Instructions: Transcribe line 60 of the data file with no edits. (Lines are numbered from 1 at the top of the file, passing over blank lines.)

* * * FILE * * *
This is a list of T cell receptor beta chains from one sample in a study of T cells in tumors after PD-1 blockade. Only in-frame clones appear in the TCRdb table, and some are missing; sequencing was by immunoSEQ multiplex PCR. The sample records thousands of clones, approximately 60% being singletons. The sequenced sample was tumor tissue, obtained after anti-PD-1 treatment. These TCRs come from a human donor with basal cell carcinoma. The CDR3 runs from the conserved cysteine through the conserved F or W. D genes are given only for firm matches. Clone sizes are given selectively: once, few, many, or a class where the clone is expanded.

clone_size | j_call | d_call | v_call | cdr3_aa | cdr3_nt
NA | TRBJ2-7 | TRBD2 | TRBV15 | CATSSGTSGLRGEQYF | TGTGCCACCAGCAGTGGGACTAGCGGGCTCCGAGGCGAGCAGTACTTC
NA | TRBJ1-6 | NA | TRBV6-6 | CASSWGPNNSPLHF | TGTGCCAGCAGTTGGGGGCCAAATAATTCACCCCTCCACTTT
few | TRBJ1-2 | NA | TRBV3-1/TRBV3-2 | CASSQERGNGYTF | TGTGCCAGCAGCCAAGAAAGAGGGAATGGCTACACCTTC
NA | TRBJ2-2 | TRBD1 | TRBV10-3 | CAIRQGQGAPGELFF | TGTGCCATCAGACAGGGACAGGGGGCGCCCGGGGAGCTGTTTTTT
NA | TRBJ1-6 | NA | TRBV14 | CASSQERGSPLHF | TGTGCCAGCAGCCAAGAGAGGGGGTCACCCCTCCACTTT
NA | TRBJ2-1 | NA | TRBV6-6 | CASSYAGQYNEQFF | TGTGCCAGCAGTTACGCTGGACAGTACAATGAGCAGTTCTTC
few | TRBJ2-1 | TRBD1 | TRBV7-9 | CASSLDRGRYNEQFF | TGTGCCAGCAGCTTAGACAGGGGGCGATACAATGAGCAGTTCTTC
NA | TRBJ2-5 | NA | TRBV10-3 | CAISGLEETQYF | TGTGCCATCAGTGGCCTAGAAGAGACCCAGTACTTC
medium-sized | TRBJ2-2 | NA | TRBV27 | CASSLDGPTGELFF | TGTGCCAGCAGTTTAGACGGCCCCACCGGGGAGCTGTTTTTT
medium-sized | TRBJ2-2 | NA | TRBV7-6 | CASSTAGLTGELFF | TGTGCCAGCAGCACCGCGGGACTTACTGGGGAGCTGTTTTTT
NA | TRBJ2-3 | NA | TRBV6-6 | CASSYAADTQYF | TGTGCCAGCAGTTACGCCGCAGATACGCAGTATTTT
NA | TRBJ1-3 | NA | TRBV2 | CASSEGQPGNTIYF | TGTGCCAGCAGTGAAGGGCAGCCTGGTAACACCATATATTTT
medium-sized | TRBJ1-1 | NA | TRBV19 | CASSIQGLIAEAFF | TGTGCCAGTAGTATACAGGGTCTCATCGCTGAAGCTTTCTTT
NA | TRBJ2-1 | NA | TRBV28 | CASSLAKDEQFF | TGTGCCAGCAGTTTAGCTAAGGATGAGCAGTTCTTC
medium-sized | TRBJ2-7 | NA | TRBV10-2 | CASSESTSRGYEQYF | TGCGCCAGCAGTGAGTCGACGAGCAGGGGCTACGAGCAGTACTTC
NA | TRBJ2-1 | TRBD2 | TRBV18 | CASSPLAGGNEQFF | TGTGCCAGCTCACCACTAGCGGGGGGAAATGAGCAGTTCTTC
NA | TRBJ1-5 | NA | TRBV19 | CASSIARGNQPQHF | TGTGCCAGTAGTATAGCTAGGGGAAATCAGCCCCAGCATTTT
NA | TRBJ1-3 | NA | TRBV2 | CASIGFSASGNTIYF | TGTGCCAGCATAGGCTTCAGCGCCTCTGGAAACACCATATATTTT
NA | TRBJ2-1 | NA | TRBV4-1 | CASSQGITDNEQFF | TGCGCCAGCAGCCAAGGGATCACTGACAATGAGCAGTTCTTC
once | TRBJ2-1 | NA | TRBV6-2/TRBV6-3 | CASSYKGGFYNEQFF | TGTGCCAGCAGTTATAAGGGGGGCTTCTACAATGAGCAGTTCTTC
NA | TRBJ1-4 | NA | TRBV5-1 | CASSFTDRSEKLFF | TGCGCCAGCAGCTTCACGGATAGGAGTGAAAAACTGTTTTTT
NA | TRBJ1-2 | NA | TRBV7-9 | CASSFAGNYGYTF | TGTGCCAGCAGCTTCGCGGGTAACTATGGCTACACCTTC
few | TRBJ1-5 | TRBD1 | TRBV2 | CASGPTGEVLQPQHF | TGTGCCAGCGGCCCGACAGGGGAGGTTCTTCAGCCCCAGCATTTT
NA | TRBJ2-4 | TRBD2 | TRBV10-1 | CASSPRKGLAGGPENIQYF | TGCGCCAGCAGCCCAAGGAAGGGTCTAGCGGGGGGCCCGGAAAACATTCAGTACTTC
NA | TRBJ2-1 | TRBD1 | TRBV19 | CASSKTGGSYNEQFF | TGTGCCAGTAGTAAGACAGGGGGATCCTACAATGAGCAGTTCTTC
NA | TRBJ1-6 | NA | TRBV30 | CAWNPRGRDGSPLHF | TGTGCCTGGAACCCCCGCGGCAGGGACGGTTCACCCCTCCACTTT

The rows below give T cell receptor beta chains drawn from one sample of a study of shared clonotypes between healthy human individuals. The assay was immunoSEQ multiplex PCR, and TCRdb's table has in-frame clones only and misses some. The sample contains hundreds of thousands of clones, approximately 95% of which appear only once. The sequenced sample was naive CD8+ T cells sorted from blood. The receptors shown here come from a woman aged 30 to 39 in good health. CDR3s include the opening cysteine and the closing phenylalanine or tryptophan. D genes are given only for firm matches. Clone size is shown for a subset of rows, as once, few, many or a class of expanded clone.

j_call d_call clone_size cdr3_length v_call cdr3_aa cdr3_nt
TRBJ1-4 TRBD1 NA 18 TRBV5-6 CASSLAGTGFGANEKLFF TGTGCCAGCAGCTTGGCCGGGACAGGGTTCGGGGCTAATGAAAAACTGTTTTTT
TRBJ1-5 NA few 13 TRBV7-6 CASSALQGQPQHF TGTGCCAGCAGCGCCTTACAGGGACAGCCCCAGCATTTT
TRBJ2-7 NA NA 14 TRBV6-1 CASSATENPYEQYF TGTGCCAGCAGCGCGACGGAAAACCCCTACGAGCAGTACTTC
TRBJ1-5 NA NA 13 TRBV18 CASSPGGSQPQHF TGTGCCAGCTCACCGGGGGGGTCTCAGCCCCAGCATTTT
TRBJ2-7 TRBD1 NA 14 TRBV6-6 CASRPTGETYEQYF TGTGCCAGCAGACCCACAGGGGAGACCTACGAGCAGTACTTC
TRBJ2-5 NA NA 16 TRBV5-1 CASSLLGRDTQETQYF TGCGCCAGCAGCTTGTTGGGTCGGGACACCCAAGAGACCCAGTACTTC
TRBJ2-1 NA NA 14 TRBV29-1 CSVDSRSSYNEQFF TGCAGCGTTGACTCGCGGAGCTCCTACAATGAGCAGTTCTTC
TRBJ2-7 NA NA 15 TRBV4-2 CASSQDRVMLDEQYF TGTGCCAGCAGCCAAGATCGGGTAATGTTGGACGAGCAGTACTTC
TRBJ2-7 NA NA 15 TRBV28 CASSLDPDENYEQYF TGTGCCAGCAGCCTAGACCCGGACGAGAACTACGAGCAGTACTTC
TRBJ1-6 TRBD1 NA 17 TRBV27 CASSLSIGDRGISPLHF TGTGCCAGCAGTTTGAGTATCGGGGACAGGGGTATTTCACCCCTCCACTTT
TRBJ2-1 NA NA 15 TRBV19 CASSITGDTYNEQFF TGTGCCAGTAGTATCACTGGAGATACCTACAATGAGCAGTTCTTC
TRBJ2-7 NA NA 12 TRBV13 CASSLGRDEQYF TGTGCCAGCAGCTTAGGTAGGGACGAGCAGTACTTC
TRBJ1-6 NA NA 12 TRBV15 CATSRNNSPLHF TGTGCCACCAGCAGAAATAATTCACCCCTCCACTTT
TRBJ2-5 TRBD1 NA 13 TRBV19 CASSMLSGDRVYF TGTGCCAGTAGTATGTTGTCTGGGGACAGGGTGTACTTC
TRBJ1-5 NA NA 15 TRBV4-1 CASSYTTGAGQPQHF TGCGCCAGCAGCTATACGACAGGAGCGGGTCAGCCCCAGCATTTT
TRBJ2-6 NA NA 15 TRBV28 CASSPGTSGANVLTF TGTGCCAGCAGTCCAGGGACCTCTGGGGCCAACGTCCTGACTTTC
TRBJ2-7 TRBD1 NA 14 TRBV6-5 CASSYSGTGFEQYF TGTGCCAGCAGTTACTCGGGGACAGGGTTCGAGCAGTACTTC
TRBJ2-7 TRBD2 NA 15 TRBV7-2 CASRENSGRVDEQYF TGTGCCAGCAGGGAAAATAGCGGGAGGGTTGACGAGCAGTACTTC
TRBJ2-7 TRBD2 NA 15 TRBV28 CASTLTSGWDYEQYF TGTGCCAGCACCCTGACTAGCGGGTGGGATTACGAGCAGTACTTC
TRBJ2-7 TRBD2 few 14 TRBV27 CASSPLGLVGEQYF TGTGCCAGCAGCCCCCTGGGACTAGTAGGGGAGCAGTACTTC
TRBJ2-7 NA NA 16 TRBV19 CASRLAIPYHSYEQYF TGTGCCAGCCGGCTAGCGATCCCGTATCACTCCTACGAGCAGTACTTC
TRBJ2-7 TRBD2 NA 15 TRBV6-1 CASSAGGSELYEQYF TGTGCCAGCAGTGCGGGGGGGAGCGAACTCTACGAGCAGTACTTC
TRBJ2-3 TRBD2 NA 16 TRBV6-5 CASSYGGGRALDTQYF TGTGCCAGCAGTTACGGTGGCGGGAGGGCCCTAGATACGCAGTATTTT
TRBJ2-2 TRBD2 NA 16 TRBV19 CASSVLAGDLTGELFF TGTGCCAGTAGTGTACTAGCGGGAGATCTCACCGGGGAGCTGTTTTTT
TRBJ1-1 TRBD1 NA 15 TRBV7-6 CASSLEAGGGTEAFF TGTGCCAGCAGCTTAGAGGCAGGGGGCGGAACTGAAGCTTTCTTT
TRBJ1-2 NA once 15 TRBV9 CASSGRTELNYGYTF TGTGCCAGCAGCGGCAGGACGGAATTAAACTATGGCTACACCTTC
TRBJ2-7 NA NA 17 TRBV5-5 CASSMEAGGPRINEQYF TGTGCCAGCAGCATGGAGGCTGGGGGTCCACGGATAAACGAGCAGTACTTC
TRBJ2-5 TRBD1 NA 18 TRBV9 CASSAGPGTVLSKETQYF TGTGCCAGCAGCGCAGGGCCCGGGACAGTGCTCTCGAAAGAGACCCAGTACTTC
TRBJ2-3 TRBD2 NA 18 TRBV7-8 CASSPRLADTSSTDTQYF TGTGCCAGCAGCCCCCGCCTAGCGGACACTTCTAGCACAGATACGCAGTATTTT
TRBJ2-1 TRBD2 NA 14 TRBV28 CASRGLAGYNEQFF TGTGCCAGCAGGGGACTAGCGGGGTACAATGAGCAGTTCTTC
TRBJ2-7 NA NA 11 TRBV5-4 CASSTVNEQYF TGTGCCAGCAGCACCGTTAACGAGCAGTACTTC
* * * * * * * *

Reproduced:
TRBJ2-1 TRBD2 NA 14 TRBV28 CASRGLAGYNEQFF TGTGCCAGCAGGGGACTAGCGGGGTACAATGAGCAGTTCTTC